The Lagos State Government Thursday decried the growing number of disease-infested animals, which it said, were being slaughtered for human consumption in different illegal abattoirs in different parts of the state.
The government added that it would continue to clamp down on illegal abattoirs operating in the state, which he said, became necessary in order to avert the incidents of consuming diseased-infected animals.
The state Commissioner for Agriculture and Cooperatives, Mr. Gbolahan Lawal, issued the threat at a news conference he addressed after a meeting with the stakeholders in the industry yesterday in Oko Oba, Agege.
At the conference, the commissioner disclosed that almost all animals slaughtered at Illegal abattoirs and “are not hygienic and not in compliance with the relevant laws governing meat slaughtering in the state.”
According to him, realising that effective enforcement of the law is important in ensuring best practices in meat handling, this government has spare no efforts to enhance food safety control and work to ensure meat products are safe.
He, therefore, assured that the state government would increase its investment in agriculture and improve agricultural productivity “to make food more affordable. “The entire abattoir will be fenced to control unauthorised access to the abattoir.
“The slaughter slabs will also be fenced with modern wire mesh and only authorised persons and butchers who are fully clothed and protected as an interim measure while the mechanise production line at Oko-Oba abattoir will undergo relevant rehabilitation.
“The transformation of the abattoir from its traditional operations to modern standard operation is a process that must be taken gradually. We have started the reform and we are not relenting in our efforts,” he said.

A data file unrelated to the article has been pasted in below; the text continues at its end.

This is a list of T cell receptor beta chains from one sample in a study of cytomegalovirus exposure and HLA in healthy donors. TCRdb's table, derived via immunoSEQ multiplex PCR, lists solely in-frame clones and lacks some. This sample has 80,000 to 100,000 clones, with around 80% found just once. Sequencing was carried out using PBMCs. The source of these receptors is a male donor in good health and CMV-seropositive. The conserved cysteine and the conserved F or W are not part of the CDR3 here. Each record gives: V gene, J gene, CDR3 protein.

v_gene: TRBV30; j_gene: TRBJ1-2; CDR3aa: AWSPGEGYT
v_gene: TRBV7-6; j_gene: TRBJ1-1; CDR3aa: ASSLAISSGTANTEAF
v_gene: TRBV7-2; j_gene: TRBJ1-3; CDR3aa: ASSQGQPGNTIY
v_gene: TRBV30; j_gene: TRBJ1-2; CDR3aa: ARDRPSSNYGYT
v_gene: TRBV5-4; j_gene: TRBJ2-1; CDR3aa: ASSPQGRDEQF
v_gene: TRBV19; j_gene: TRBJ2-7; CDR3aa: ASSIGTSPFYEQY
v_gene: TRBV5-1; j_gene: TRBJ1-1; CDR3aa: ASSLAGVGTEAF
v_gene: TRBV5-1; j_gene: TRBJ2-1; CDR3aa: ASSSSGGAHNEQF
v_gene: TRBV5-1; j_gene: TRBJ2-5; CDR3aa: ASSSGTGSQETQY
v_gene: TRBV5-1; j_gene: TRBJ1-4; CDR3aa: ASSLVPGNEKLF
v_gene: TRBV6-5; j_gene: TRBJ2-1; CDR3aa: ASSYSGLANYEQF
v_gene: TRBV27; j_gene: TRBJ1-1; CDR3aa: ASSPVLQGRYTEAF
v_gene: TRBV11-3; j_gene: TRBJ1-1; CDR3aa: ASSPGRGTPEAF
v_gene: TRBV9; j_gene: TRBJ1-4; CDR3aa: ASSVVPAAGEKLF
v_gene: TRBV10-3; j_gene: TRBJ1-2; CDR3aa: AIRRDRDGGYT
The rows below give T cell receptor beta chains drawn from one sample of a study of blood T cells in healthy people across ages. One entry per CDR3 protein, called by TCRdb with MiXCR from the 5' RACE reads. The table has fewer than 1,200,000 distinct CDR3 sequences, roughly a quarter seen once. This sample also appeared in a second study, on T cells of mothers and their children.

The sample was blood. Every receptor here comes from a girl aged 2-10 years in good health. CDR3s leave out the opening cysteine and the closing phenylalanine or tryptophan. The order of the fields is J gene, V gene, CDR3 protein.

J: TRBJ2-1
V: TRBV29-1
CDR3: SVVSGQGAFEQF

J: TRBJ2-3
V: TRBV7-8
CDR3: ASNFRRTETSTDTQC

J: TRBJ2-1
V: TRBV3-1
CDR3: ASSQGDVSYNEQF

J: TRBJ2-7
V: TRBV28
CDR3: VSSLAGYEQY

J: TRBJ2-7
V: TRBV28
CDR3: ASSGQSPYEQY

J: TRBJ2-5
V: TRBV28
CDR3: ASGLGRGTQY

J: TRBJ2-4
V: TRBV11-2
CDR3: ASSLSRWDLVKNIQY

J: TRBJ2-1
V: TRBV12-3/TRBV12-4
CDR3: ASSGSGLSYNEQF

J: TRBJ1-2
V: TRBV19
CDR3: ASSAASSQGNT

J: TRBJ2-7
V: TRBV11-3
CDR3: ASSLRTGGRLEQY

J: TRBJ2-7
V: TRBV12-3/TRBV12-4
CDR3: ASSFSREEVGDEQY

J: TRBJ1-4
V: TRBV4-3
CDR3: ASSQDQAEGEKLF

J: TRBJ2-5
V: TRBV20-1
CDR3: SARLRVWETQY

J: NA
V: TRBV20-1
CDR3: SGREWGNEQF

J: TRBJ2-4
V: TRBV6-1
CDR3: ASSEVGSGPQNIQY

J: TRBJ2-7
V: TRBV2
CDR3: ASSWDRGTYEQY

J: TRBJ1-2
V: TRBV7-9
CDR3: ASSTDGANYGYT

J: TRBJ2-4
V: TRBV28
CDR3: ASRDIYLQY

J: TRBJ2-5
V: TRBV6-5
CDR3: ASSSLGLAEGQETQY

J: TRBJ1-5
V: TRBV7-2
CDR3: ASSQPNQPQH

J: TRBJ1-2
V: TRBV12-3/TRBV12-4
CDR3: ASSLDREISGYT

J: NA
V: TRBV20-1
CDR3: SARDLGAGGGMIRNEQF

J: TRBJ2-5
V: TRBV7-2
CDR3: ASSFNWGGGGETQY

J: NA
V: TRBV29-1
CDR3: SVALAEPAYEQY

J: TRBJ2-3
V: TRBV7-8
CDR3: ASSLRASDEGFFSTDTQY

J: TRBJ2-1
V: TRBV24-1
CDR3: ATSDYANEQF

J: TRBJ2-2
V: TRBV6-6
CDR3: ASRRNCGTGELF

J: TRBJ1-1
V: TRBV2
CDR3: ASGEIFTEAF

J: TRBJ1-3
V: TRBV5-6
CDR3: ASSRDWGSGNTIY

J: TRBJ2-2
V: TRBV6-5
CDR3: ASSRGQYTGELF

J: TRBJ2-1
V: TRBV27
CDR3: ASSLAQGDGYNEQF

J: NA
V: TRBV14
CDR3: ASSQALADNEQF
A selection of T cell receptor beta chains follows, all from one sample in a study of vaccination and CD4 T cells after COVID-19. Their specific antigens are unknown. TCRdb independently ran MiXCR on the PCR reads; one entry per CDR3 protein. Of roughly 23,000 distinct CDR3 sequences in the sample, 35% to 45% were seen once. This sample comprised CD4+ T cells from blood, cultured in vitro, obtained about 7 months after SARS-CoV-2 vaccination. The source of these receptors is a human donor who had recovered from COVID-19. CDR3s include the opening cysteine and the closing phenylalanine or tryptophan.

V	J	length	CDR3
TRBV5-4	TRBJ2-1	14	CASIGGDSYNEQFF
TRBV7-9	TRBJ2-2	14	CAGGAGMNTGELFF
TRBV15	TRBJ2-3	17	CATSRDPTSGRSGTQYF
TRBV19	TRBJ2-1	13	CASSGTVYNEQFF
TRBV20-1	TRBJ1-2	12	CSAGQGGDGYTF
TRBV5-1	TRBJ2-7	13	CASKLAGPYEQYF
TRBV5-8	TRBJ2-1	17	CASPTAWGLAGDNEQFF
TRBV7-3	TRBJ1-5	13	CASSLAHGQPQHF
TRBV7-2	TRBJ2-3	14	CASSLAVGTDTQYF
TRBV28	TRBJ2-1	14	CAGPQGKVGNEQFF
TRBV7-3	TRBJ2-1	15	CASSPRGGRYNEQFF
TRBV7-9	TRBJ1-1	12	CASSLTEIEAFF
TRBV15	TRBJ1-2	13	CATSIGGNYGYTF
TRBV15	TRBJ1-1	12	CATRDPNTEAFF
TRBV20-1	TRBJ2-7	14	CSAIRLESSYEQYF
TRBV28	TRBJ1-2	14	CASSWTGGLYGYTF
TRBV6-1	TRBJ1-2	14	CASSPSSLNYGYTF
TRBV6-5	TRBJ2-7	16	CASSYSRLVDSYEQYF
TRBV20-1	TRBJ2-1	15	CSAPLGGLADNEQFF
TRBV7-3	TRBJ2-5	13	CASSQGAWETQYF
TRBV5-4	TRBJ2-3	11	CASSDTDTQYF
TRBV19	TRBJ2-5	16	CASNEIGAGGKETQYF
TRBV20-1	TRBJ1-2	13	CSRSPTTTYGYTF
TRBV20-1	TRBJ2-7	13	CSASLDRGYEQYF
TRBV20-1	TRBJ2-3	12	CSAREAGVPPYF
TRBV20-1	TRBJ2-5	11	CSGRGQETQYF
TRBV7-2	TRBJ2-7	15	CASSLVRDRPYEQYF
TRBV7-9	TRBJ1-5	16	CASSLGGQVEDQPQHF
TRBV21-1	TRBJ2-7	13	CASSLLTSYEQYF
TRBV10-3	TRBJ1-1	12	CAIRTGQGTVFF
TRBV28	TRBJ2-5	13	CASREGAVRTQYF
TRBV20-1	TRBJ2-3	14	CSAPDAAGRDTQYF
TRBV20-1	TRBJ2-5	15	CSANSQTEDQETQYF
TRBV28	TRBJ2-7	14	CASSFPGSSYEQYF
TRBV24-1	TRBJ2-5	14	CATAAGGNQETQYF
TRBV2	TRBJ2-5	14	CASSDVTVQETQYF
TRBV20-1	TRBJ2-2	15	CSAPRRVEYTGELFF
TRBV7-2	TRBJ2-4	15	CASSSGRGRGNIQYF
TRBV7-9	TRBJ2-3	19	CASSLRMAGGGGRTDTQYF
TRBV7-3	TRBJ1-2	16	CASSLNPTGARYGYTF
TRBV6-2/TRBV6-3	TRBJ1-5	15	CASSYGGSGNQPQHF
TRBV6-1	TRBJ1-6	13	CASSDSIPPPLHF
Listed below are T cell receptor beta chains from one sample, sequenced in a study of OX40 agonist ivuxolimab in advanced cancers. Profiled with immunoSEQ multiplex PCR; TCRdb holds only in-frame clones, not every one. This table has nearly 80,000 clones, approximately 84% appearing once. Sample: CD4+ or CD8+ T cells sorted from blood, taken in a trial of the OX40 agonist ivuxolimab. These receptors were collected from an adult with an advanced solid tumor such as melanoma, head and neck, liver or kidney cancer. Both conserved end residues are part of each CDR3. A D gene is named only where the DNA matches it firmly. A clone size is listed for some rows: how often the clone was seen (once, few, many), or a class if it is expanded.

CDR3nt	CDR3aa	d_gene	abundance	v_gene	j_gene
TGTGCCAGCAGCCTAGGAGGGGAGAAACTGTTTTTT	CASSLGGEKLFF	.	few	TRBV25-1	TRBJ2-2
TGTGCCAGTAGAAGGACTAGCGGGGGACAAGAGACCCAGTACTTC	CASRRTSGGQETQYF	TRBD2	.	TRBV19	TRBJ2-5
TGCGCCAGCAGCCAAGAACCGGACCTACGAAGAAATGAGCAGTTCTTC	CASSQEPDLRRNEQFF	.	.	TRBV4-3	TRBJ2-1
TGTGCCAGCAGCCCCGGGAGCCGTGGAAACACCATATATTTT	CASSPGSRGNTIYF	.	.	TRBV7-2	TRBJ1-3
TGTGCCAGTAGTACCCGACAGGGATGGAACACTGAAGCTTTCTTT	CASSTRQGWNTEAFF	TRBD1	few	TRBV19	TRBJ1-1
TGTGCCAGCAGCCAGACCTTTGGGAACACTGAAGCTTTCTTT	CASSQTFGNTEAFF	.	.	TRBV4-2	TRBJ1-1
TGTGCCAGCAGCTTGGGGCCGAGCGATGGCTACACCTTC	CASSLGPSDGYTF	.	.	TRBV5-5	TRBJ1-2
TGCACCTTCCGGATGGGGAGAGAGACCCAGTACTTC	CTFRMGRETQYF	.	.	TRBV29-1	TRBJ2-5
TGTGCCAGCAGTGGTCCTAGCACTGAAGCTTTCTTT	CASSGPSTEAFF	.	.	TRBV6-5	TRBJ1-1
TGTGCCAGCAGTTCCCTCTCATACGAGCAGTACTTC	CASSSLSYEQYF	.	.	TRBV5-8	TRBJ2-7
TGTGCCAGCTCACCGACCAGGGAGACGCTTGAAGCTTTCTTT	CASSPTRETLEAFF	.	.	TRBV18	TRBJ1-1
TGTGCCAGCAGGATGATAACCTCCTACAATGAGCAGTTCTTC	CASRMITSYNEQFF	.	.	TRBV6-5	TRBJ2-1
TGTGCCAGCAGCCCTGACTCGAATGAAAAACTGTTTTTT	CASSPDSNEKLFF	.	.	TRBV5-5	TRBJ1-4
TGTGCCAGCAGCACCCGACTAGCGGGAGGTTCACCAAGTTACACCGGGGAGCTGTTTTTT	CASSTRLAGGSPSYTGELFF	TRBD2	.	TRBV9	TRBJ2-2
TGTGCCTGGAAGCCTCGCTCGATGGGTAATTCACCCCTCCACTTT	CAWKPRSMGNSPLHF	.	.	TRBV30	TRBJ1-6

The commissioner explained that meat transportation in the state “has undergone various stages of development in the last seven years, from the use of carts to the use of tricycle. From tricycle to air cool meat van and now to the use of refrigerated meat van, this is used to transport meat within the metropolis.
“About 200 refrigerated meat vans have been provided to replace the air cool for healthy distribution of meat. The Ministry placed an advert sometime last year with the intention of licencing private companies to covert a number of the existing slaughtering slab locations to mechanise process is ongoing.
“We are very much concerned about the implication of consuming unwholesome meat. We cannot toil with the lives of over 20 million Lagos residents. That is why the ministry led the stakeholders within the meat supply chain on a study tour of Kenya and Botswana Meat Commissions with the primary purpose of understudying the two countries and tapping from their wealth of experience in animal husbandry, meat production, and supply chain from farm to fork, food safety and control.”